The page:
Getting a critical email or voicemail response from people who like to “ghost” can give you ulcers. These are the times that try men’s (and women’s) soul. Or has that already been said? Never mind, it’s still true.
So buck up and develop your strategies and techniques to handle such “recluse” situations with finesse.
Recluses hide behind their gatekeepers and their voicemail greeting. If the Recluse you’re dealing with is a prospect, you may question whether they actually need your product or service and have authority to buy from you.
The more frustrating experience, however, is having a Recluse for a client—someone who has already signed on the dotted line but with whom you need to interact to implement the sale or service the account.
The ultimate frustration: dealing with a coworker “ghosting” you. After all, you and the coworker play for the same team, the same organization.
One thing all these people—prospects, clients, coworkers—have in mind: control. So with that in mind, here are a few techniques for dealing with them without losing your sanity:
Recluses like to respond at their leisure. No matter how busy and what the crisis brewing, communicate in writing. They can read your full message without interruption, even if at midnight. That allows full control of the time and interaction—something they demand from all who do business with them. It’s all about control, control, control.
Never leave a Recluse “teaser” voicemails that aim to elicit callbacks. Leave two, or at most, three voicemails spread over a couple of weeks that answer his or her questions very specifically and succinctly: Why should they return your call? What specific value can you give them immediately? An extensive answer to a question asked in a meeting? A demo? Research from interviews you’ve just completed?
If you’re calling a client or coworker, specify the action you want, give all the details they need to take action, and don’t necessarily ask for a call-back. Yes, you read that right. No call-back request.
Instead, give them options to reply. Ten to one, they’ll reply by email so they can control the length of the interaction and respond on their own schedule. Remember, for them, it’s all about control, control, control.
If the first two tactics have produced no response and if your Recluse has a sense of humor, this tactic often breaks the ice and generates a call-back or a more elaborate response to answer your real, earlier voicemail or email message. Examples for your checklist:
I’ve tried several times to reach you without success. Please check your response below:
_____We’re in crisis mode. We’re all bleeding. Call 911.
_____I got your earlier message. I did it already!
_____ I’m working under a hectic deadline. Call me back in _______ days.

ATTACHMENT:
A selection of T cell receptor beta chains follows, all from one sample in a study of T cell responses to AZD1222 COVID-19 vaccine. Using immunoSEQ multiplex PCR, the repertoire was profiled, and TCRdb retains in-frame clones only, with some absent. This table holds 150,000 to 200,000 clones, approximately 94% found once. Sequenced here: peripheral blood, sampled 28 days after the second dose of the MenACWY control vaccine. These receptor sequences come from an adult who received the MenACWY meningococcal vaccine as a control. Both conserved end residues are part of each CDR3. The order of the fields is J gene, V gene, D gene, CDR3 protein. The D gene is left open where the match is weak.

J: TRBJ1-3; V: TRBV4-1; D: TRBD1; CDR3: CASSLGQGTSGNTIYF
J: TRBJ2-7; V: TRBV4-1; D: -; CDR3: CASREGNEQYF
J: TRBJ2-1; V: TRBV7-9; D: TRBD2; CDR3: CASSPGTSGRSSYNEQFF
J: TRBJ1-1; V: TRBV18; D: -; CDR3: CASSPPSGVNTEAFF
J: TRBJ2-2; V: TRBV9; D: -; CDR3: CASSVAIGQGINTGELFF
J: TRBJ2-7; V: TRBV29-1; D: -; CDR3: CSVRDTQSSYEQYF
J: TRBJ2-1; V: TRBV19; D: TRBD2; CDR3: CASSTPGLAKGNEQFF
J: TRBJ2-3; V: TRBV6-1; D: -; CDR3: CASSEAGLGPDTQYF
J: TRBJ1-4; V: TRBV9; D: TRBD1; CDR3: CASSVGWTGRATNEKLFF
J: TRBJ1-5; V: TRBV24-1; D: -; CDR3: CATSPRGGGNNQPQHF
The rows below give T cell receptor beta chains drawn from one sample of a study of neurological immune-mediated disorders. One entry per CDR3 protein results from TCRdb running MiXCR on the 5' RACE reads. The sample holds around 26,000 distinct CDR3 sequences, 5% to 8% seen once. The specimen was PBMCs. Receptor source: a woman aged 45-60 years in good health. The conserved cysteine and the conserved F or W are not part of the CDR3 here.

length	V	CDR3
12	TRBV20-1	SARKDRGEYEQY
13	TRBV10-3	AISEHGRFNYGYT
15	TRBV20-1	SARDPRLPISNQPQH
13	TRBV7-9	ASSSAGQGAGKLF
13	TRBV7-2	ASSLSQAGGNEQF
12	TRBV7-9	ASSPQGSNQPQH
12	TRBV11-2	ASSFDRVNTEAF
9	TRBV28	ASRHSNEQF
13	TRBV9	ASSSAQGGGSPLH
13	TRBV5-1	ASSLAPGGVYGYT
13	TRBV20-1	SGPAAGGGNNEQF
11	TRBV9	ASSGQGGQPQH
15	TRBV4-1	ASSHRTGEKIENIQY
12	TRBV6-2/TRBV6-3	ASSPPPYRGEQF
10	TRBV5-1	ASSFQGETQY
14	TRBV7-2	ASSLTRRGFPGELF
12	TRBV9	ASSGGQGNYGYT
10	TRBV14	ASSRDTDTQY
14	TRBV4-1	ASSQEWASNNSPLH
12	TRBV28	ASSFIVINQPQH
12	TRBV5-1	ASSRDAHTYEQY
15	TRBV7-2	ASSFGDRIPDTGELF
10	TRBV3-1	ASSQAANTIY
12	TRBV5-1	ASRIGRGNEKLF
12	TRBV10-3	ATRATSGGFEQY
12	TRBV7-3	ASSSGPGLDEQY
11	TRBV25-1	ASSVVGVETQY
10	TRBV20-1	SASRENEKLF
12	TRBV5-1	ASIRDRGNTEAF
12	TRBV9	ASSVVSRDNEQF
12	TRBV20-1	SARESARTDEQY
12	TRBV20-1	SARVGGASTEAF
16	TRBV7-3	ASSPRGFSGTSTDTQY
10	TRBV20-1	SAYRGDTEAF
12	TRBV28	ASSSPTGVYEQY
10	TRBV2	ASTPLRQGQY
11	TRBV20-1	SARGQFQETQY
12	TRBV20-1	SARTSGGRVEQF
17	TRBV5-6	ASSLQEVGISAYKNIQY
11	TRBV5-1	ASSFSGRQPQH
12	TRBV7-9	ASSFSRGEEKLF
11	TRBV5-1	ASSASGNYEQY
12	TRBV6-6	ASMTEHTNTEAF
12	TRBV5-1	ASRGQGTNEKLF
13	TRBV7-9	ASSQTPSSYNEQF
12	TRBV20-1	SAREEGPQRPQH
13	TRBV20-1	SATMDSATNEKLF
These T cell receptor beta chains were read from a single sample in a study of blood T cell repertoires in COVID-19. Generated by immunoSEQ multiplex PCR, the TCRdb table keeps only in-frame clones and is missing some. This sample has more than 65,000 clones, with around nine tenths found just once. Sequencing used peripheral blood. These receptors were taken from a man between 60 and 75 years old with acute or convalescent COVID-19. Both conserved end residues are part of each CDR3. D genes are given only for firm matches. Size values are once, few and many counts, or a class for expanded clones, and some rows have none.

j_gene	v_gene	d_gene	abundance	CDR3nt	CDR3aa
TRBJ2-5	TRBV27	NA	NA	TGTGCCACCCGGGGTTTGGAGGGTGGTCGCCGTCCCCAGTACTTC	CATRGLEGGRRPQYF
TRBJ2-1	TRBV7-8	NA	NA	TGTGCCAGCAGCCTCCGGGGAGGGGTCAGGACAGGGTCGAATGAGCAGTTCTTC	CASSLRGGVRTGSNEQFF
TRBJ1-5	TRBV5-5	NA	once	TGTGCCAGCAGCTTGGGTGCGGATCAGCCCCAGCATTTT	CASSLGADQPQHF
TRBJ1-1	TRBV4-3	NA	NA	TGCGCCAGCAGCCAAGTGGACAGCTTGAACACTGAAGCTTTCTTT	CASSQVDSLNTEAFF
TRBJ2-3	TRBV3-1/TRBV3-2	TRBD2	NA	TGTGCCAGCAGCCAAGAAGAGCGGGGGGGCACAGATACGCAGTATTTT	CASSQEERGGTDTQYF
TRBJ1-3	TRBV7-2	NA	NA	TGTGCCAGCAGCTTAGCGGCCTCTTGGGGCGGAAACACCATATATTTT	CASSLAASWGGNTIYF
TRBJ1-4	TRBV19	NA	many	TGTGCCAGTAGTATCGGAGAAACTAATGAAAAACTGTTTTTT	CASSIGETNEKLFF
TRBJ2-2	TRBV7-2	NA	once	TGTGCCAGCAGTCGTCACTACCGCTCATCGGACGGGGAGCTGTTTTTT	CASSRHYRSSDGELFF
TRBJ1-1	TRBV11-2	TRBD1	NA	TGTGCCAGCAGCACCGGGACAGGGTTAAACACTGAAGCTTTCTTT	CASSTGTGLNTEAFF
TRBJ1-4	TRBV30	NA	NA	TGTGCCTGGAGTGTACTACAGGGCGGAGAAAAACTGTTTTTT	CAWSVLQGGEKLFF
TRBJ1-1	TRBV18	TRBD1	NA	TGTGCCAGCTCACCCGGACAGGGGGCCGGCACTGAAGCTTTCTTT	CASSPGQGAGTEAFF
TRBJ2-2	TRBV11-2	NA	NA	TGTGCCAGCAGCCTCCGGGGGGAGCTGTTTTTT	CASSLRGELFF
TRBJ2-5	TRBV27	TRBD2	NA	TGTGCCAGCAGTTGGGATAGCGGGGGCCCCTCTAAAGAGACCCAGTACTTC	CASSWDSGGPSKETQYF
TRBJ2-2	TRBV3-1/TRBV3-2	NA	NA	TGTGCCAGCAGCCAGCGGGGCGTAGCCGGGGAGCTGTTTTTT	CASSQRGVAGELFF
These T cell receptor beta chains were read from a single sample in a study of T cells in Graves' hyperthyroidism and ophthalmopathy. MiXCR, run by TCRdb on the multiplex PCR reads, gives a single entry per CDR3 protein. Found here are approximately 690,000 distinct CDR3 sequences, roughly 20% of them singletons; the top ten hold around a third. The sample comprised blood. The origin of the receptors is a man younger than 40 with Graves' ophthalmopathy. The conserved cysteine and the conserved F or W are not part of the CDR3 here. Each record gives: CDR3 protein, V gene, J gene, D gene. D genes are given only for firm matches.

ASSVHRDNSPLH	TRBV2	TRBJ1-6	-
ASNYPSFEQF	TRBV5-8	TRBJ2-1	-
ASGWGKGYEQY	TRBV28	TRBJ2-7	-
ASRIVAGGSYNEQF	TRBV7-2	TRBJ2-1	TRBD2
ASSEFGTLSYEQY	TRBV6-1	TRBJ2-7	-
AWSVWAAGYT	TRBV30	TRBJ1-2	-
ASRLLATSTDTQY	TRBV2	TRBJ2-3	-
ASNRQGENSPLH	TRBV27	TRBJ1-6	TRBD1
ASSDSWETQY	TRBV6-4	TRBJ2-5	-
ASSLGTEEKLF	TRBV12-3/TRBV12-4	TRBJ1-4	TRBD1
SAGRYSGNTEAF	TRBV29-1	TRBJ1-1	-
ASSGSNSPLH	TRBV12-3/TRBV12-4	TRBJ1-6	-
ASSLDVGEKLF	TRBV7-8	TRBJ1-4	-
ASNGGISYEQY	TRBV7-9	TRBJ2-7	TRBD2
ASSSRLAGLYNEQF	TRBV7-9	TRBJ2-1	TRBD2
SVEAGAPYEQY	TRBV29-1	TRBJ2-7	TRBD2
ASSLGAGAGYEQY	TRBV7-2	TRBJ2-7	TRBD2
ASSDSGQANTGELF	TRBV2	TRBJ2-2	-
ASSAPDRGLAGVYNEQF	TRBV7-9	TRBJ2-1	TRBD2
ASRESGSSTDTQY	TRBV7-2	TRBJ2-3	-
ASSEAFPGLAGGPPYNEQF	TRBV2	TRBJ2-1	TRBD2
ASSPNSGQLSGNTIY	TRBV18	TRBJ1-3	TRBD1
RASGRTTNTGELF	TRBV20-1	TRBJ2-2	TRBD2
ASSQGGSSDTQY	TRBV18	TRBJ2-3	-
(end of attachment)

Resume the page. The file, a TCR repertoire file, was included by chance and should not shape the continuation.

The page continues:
_____ I’m asking ____________ to handle this. You can reach her at ___________.
_____ Go away. You’ve got the right person, but the wrong offer. No interest. Zero.
_____ I’m really a nice person. I just don’t like to talk on the phone or respond to the bazillion emails I get every day. Mail whatever you have to me. I promise to take a look.
_____ Do you want me to call my friend Guido?
Most will have a sense of humor and respond. Some will not have a sense of humor—but be embarrassed at this deficiency. But they’ll get the point and move the action along because they do intend to do business with you and/or move the project-in-progress along.
Find a way to show a broader interest in the Recluse than just what you can sell them or how they can help you on your current project. For example, forward a brochure on a conference they might be interested in attending—one that your organization isn’t sponsoring but that they might enjoy.
Send something related to their hobby, hometown, health club, children’s school, spouse’s workplace, or favorite charity. Even commenting on their social media post may break the ice and open the door.
Sometimes locking horns with a Recluse becomes a challenge of the wills. When it does, you lose.
As an author, I work from a home office. Several years ago, I received a call from someone about midmorning, asking for my husband by name. I told him my husband wasn’t available to take the call. The caller said he’d try again. The next day, the same caller. I gave him the same response.
On this second call, he identified his organization, stating that he was calling about “investment opportunities” and said he’d try again later. (I’m always intrigued by such callers, who never bother to clarify who makes the investment decisions for the family, which happens to be me in our case.)
A few days later, the same broker called again at 6:30 a.m., asking for my husband. When I told him my husband wasn’t home (he’d gone to the office early that morning), the broker became very rude and hung up abruptly. He called every few days for months, late at night and early in the morning, determined, I assume, to catch my husband answering the phone.
Obviously, this broker had let his ego get the better of his judgment—and his time.
Know when to acknowledge the real situation and move on.
Prospects, clients, and coworkers may play “hide and seek” for any number of reasons—from fear, to incompetence, to control. Whatever their reason, determine not to let their games jeopardize your project or your success. Observe, personalize, strategize.
Learn more ways to talk to the recluses in your business with Communicate With Confidence!: How to Say It Right the First Time and Every Time.